Elon Musk plans to calculate how many bots, fake and spam accounts there are on Twitter. This comes just hours after Musk announced that his deal to buy the platform is on hold until he can verify Twitter’s report of there being less than five percent of fake and spam accounts on the site. Musk doesn’t believe these numbers to be accurate and wants to do his own survey.
It’s unclear why the number of bots on the platform is a concern for him buying Twitter. He’s been open about wanting to get rid of these spam and fake accounts, but that doesn’t explain why the number would affect his purchase. He could be stalling to get the funds together or looking for a reason to back out. For example, he could be realizing what is involved with running a social media platform, so finding an excuse to get out would be a way not to mess up his favorite platform. Even if Musk gets out of the deal, he will have to pay Twitter $1 billion since that’s what both parties agreed on. If one of them drops out, they have to pay the other party.
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Elon Musk tweeted Friday night that he would be taking “a random sample of 100 followers of @twitter.” In another tweet, he explained his method that he would ignore the “first 1000 followers, then pick every” tenth one, but he is open to other ideas. He also encouraged other people to do their own studies of the platform, too, to see if everyone gets the same percentage. Finally, he noted that the decision to do 100 is based on Twitter’s sample size.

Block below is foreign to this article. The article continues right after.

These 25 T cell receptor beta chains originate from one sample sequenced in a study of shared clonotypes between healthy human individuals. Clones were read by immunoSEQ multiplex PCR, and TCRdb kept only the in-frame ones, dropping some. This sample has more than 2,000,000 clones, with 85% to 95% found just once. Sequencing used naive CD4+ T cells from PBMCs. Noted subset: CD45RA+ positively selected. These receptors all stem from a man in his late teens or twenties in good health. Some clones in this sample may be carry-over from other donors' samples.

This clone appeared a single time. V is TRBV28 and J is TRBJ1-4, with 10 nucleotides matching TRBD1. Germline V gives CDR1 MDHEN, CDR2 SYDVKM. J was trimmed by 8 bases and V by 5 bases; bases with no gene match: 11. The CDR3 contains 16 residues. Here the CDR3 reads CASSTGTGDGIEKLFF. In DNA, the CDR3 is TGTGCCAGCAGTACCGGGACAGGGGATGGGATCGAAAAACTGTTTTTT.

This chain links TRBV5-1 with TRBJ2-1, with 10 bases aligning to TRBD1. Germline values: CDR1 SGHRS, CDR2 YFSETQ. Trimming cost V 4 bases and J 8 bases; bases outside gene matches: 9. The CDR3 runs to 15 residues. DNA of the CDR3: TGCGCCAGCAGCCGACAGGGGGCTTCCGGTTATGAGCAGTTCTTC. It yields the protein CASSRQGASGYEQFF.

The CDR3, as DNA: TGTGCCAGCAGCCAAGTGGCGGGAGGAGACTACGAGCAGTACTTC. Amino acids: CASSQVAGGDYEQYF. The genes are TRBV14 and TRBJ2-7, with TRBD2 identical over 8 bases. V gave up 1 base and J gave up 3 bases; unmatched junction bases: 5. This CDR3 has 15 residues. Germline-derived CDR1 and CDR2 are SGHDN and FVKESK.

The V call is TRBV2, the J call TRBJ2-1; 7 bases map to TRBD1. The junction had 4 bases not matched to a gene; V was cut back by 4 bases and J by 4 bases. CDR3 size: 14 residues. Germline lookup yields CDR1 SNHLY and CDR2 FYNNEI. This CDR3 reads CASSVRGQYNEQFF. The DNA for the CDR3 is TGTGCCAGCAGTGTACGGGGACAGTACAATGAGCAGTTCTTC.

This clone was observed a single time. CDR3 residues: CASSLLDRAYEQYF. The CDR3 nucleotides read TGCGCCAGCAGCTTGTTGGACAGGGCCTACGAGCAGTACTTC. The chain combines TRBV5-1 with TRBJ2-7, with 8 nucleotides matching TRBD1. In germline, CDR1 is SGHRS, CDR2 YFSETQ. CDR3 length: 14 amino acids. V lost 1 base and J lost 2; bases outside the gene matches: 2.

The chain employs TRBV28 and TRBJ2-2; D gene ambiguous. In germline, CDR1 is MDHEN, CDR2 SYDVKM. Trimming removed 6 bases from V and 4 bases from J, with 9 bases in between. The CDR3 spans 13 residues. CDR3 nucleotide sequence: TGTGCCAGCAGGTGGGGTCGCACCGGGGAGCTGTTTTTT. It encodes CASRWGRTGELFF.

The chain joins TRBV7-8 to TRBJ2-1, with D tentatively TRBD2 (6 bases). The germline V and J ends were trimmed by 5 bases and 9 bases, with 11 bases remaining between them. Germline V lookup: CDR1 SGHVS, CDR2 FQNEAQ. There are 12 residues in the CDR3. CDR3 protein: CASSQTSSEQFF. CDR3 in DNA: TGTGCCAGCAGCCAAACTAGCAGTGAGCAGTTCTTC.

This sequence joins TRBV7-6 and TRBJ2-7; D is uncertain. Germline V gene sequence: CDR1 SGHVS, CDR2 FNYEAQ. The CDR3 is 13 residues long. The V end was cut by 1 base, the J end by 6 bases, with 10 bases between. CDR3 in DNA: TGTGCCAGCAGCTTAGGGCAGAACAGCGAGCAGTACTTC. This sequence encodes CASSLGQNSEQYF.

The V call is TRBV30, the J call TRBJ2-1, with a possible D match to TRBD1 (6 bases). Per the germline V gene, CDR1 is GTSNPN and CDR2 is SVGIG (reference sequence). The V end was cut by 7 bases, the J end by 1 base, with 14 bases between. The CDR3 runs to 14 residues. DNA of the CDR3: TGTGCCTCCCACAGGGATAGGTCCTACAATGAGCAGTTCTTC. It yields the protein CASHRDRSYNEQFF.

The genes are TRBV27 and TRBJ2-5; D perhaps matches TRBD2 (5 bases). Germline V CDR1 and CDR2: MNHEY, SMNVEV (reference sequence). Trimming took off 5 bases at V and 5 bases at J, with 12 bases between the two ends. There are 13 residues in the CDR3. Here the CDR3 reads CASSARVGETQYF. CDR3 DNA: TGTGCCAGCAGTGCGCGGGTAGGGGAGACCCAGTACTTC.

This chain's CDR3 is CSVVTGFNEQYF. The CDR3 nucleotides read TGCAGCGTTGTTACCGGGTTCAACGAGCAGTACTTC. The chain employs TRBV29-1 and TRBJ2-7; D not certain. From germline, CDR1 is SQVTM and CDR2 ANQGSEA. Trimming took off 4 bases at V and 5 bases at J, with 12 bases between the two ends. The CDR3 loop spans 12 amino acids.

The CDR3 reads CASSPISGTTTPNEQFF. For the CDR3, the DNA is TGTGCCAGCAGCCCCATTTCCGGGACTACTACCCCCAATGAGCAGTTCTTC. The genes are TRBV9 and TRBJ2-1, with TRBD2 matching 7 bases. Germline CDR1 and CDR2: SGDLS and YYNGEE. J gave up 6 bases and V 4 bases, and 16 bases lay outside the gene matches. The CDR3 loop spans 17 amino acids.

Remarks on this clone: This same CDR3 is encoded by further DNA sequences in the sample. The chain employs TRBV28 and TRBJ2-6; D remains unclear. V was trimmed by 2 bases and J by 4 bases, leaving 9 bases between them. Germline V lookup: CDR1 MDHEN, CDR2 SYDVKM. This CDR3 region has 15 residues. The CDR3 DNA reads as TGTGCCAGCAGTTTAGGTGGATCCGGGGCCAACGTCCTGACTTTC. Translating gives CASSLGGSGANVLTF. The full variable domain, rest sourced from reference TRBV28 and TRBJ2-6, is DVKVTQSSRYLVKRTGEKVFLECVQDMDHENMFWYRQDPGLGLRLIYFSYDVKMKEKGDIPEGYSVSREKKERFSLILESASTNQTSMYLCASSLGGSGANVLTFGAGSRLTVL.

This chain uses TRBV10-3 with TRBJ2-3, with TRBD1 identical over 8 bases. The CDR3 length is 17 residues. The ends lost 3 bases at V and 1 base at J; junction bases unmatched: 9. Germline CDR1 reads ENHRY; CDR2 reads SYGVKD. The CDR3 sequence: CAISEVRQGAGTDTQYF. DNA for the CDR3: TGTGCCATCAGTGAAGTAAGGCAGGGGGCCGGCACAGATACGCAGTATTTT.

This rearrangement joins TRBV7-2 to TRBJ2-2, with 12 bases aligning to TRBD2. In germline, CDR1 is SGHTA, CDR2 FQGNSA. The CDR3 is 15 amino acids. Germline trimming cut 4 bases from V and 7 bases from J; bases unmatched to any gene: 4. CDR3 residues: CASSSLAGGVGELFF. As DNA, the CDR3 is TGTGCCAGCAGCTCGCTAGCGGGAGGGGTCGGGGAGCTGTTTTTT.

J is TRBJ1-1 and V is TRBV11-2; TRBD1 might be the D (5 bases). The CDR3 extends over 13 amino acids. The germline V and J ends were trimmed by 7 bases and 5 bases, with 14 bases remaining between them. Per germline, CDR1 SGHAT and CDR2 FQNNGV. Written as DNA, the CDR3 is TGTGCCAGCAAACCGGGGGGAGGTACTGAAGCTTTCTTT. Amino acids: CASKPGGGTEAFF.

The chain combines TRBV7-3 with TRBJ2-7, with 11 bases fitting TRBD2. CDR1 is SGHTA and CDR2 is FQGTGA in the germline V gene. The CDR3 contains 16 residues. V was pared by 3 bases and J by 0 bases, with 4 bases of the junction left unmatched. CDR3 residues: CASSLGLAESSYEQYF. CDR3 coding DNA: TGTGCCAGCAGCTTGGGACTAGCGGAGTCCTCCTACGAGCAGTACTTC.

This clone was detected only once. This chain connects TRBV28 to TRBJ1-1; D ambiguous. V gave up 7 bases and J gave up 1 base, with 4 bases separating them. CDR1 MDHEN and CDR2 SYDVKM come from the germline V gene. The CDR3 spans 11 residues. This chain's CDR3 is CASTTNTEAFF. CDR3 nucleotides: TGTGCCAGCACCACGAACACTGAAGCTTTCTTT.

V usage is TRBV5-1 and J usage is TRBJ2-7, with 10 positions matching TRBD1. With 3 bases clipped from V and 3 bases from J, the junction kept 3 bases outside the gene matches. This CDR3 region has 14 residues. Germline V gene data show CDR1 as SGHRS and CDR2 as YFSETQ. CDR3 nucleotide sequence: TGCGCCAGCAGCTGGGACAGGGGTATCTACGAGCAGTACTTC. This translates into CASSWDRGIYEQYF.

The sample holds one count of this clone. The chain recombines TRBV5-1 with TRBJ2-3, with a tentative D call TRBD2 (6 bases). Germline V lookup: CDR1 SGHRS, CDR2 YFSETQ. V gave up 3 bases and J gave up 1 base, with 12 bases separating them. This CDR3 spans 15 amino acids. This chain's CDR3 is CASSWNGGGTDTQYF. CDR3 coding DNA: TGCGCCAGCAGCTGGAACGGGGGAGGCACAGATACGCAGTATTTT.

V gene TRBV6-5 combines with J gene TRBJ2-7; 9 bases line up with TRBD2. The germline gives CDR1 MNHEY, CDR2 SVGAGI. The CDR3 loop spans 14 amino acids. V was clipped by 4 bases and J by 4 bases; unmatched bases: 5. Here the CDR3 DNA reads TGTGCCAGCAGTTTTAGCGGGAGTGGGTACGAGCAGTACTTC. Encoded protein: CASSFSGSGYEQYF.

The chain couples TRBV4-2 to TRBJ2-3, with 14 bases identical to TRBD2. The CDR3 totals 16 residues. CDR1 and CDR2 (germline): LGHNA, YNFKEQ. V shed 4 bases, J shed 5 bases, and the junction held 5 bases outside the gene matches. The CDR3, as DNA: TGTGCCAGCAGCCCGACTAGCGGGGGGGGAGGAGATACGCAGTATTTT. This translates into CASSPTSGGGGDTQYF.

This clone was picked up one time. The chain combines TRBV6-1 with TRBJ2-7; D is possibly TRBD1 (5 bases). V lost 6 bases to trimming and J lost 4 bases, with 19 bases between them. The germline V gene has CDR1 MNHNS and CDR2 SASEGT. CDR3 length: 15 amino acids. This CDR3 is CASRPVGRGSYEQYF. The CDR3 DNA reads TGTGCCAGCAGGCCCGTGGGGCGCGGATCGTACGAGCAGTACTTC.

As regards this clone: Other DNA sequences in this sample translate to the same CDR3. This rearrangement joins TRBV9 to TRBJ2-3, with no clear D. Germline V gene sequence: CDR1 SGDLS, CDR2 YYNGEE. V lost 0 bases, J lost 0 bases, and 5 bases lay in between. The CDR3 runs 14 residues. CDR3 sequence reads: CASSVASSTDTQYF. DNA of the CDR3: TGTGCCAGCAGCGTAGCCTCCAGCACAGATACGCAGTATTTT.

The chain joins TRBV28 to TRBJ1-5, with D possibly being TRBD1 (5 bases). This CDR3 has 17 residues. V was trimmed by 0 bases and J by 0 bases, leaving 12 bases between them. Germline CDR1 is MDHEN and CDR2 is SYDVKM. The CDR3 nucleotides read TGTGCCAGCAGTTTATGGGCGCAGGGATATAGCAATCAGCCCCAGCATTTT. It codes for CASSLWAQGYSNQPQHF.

Is This Enough To Identify The Number Of Spam & Fake Accounts?
Reuters reported Friday that Twitter estimated that less than five percent of its “monetizable daily active users” were fake or spam accounts in the first quarter. It also noted that the company had 229 million active users that received advertising. So, that puts the number of fake accounts to be at about 11 million users. That sounds like a considerable number, but that’s a small amount given the number of users. But how accurate are Twitter’s calculations?
According to Survey Monkey, to get results with 99 percent confidence, the company would need to survey 664 users for one million-plus. That’s over five hundred more users. Or, for a 10 percent margin of error, someone would have to study 97 people. So, Twitter has at least a 10 percent margin of error. Survey Monkey also noted if the population is over one million, they might want to round up to the nearest 100. So, if Musk wants to get a more accurate account of the bots on Twitter, he may want to widen his sample size. On the other hand, the social media platform probably wanted to keep the number low, so a 100 sample size makes sense. But as said before, it’s unclear why Musk put his deal on hold until he can verify the number. So users will have to wait and see what number Elon Musk comes up with and if that influences his decision.